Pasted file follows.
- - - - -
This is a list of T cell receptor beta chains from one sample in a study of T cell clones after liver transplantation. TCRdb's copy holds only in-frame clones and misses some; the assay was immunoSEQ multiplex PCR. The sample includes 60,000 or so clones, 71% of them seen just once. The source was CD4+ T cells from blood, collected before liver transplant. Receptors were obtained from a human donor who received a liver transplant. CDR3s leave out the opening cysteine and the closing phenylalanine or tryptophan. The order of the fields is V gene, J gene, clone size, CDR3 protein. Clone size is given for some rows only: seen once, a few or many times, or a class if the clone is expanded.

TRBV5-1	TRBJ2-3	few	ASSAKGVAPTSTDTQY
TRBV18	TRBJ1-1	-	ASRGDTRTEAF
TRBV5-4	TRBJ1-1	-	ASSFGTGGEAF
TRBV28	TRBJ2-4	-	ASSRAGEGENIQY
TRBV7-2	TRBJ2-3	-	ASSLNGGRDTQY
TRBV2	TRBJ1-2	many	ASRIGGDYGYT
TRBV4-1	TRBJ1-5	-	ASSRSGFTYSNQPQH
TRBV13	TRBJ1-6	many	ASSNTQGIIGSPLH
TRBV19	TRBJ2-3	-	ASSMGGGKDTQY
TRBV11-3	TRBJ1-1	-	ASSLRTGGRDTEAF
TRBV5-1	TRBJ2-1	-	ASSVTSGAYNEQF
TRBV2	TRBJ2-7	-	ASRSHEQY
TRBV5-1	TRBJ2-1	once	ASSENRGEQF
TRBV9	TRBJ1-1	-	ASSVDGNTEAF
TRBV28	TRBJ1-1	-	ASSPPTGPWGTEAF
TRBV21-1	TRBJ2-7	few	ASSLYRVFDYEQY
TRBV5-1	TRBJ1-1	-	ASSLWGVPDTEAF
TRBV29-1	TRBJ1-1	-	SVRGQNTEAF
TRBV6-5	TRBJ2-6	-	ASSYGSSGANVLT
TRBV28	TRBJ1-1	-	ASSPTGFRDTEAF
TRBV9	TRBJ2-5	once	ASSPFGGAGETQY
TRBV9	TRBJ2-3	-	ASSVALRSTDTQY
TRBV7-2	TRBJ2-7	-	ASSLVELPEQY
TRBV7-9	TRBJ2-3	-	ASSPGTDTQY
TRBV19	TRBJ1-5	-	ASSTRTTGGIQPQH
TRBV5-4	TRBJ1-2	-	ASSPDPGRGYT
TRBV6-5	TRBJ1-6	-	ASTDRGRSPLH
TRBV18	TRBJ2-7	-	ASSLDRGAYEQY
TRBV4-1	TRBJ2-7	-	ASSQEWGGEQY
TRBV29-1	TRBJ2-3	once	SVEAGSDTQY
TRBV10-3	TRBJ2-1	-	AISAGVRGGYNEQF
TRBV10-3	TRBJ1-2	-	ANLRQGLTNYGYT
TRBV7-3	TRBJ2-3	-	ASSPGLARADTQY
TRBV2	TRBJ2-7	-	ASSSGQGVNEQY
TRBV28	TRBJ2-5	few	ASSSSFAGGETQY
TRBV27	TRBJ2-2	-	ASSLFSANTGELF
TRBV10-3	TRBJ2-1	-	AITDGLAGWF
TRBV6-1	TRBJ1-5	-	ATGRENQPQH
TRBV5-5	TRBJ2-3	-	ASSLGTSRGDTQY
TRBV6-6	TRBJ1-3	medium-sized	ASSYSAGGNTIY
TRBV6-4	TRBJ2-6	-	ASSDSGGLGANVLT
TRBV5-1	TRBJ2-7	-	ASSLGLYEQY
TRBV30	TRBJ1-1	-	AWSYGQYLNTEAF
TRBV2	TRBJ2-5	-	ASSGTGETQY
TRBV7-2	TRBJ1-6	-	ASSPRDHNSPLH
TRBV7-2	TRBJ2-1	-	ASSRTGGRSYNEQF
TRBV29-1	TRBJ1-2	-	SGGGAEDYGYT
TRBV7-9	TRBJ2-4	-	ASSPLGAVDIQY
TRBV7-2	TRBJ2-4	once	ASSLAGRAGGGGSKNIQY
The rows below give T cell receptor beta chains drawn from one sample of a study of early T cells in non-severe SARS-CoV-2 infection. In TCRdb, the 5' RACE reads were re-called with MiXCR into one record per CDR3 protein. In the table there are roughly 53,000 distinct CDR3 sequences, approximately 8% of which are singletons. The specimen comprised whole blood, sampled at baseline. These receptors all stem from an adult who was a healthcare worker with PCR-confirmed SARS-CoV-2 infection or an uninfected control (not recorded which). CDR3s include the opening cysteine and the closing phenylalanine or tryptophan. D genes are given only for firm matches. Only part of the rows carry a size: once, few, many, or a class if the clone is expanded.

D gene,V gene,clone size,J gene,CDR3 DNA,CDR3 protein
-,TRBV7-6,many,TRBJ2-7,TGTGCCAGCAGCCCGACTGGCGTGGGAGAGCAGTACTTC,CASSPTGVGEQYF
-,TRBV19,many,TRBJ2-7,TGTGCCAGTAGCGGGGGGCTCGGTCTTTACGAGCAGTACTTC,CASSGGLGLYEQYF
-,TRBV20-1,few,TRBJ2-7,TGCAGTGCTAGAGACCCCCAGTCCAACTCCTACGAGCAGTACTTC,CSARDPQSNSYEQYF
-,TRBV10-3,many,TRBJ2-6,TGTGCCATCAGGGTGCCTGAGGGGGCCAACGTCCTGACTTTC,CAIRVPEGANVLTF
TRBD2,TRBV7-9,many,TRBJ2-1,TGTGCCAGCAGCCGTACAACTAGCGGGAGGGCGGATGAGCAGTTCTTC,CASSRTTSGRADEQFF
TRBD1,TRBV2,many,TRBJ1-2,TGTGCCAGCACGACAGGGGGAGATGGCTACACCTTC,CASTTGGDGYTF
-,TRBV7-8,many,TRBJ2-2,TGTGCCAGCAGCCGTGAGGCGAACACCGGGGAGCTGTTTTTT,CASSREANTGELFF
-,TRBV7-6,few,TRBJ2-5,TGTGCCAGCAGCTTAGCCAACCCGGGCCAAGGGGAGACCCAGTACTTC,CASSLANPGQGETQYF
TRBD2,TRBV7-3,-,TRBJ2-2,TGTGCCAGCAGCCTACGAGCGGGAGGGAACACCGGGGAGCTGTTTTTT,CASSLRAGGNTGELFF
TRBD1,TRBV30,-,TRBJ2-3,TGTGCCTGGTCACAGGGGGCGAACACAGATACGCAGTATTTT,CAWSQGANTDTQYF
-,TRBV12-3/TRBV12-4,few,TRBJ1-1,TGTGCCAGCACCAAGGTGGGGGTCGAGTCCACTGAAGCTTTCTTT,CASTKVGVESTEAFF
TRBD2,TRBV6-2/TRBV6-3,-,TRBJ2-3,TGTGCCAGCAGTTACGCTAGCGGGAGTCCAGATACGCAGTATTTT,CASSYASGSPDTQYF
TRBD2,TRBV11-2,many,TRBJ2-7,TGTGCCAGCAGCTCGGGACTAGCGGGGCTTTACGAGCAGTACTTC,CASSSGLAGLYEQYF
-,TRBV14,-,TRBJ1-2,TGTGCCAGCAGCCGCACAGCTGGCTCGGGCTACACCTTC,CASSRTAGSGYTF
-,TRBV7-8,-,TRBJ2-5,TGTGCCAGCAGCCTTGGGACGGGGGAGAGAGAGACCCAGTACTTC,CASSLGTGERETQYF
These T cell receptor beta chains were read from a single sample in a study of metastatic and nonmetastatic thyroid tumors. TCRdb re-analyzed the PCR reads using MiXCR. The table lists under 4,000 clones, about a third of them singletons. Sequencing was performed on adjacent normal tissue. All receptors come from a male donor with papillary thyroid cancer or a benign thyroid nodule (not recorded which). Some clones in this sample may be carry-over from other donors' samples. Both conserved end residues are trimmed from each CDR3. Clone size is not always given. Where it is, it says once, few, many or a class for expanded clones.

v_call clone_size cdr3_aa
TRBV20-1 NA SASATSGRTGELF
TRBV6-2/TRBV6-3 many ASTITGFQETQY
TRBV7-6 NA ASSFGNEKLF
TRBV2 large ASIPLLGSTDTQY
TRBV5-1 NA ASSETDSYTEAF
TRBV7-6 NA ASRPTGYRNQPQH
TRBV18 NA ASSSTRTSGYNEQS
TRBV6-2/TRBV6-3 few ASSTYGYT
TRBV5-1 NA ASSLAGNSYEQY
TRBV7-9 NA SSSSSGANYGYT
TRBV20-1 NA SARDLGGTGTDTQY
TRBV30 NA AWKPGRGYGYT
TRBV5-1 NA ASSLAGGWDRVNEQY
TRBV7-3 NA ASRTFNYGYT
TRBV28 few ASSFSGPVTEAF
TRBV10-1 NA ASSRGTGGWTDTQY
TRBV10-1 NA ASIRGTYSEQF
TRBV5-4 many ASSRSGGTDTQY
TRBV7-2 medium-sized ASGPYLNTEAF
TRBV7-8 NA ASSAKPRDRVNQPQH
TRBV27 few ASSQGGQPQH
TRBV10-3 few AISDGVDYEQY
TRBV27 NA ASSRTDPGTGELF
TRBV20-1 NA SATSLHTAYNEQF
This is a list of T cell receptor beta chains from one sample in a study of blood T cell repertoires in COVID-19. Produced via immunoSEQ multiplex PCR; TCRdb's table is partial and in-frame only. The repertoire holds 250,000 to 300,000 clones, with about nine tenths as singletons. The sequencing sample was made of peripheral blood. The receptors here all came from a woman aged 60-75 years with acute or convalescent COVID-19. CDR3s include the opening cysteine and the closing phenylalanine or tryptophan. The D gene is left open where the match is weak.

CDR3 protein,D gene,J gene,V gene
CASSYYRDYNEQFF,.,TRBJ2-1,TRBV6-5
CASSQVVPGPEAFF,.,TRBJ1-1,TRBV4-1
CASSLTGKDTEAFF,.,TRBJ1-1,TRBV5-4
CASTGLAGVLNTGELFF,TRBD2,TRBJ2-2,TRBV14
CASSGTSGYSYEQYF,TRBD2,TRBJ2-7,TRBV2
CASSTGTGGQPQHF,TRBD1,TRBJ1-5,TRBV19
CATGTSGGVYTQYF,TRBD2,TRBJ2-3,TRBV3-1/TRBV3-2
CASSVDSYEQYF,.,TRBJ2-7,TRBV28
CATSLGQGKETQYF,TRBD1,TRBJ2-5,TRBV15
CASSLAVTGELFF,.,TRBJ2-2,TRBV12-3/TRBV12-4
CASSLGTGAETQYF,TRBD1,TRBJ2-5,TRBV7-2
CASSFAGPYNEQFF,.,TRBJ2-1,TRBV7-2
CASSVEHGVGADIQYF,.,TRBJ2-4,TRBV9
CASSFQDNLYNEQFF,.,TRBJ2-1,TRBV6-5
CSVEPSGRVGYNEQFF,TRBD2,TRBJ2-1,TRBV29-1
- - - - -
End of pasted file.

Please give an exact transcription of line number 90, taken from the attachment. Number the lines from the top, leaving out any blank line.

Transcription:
TRBV27 few ASSQGGQPQH